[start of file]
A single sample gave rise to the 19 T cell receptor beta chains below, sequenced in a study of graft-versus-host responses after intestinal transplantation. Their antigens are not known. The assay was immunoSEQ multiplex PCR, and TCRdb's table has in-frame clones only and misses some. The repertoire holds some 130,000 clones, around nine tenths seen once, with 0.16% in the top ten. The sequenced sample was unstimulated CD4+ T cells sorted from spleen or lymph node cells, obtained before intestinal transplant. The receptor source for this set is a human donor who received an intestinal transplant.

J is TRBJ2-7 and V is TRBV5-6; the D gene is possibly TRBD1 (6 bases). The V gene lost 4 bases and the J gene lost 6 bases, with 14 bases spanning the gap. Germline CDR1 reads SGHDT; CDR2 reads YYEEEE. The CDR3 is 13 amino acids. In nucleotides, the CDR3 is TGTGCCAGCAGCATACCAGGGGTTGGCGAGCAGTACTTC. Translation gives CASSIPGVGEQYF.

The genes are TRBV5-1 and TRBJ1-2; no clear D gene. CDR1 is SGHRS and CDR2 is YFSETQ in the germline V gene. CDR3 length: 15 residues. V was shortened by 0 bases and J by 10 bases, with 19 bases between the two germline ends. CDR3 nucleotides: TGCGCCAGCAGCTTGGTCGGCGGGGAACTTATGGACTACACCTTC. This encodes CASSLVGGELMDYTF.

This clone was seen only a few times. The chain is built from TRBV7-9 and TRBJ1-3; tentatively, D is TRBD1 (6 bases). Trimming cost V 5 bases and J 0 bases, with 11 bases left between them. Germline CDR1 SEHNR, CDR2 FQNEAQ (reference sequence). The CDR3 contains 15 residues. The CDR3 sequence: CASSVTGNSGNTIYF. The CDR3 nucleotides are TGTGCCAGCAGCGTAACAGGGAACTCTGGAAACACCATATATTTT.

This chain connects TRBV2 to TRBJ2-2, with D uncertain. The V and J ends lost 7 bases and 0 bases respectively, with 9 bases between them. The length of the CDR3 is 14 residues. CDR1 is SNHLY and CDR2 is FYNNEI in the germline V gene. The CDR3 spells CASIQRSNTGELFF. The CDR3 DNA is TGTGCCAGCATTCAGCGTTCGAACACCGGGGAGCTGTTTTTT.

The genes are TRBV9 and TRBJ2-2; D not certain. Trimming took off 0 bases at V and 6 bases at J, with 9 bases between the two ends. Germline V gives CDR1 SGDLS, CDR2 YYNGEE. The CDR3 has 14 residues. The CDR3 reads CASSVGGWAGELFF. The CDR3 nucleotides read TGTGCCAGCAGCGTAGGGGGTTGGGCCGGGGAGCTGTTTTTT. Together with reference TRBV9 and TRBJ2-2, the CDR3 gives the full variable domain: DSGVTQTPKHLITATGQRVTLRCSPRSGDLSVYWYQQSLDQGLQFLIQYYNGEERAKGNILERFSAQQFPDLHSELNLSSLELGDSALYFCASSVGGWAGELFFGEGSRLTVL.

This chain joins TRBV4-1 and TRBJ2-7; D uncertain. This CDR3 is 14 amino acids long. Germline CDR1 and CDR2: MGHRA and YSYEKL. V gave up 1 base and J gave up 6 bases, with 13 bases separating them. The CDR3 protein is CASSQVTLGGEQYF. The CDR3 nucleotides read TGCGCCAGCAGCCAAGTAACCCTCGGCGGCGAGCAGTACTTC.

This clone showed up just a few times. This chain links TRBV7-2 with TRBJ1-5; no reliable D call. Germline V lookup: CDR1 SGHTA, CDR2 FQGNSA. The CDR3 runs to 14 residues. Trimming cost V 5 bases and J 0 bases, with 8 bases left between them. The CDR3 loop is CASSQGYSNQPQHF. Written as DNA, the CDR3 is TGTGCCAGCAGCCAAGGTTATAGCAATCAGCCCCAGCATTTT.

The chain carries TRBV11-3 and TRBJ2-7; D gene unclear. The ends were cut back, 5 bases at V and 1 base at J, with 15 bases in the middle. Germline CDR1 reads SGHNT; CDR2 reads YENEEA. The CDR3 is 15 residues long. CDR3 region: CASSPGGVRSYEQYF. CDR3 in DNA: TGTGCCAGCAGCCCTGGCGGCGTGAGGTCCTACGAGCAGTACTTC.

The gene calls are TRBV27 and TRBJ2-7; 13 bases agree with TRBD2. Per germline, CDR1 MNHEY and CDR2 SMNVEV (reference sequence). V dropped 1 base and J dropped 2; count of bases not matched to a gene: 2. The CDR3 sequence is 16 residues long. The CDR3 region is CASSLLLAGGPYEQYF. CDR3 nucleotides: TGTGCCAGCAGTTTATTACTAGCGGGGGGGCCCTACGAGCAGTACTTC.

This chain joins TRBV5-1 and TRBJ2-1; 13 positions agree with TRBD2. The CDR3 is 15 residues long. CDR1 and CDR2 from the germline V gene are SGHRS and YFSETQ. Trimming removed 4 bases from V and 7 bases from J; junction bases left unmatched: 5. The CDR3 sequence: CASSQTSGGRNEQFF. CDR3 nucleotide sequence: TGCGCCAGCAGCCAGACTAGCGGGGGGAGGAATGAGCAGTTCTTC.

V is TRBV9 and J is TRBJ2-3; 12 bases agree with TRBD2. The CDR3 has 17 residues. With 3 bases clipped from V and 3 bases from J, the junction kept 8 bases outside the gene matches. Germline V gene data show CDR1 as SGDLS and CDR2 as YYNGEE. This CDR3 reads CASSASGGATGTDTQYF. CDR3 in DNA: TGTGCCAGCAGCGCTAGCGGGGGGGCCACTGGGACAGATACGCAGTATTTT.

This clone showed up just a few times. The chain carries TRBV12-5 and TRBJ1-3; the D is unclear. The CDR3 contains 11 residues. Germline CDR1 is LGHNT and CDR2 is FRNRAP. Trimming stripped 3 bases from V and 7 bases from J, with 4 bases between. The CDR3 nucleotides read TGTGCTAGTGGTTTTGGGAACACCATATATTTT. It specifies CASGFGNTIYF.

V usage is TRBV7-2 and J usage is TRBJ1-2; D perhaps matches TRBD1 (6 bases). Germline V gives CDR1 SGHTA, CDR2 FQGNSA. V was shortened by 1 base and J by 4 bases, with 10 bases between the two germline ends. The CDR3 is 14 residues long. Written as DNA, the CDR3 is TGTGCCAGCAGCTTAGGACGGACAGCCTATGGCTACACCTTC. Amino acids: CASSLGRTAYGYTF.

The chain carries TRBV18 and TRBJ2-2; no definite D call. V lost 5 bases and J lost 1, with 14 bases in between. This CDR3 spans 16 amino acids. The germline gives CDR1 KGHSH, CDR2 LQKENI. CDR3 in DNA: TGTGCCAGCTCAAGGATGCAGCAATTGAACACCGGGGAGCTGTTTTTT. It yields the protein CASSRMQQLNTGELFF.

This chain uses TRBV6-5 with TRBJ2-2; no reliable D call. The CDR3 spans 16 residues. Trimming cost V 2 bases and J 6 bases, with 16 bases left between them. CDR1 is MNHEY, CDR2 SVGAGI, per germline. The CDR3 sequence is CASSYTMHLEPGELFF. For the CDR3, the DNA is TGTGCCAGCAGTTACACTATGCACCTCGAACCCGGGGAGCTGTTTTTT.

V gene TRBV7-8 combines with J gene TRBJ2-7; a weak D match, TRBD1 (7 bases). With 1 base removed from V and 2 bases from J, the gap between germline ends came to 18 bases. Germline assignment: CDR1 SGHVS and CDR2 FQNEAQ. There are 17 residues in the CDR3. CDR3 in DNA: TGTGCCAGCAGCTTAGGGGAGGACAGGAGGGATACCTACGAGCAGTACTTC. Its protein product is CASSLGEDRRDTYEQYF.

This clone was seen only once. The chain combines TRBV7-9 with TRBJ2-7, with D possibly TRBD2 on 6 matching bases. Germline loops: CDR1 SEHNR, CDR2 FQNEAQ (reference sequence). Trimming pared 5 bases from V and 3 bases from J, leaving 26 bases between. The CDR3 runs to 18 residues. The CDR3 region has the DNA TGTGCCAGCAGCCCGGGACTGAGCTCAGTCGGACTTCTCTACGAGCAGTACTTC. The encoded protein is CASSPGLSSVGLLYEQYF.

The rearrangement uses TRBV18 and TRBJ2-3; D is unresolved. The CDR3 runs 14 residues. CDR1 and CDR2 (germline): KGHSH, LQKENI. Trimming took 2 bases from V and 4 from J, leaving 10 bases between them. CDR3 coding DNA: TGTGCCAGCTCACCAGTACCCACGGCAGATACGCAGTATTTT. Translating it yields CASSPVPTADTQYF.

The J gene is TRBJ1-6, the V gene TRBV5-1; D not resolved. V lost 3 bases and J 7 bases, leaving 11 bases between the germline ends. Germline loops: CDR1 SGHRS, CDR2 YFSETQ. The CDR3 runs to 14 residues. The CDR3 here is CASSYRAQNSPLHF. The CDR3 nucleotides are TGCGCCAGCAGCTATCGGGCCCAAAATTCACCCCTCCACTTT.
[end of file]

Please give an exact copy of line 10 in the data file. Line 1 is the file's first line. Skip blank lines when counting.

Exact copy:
The gene calls are TRBV27 and TRBJ2-7; 13 bases agree with TRBD2. Per germline, CDR1 MNHEY and CDR2 SMNVEV (reference sequence). V dropped 1 base and J dropped 2; count of bases not matched to a gene: 2. The CDR3 sequence is 16 residues long. The CDR3 region is CASSLLLAGGPYEQYF. CDR3 nucleotides: TGTGCCAGCAGTTTATTACTAGCGGGGGGGCCCTACGAGCAGTACTTC.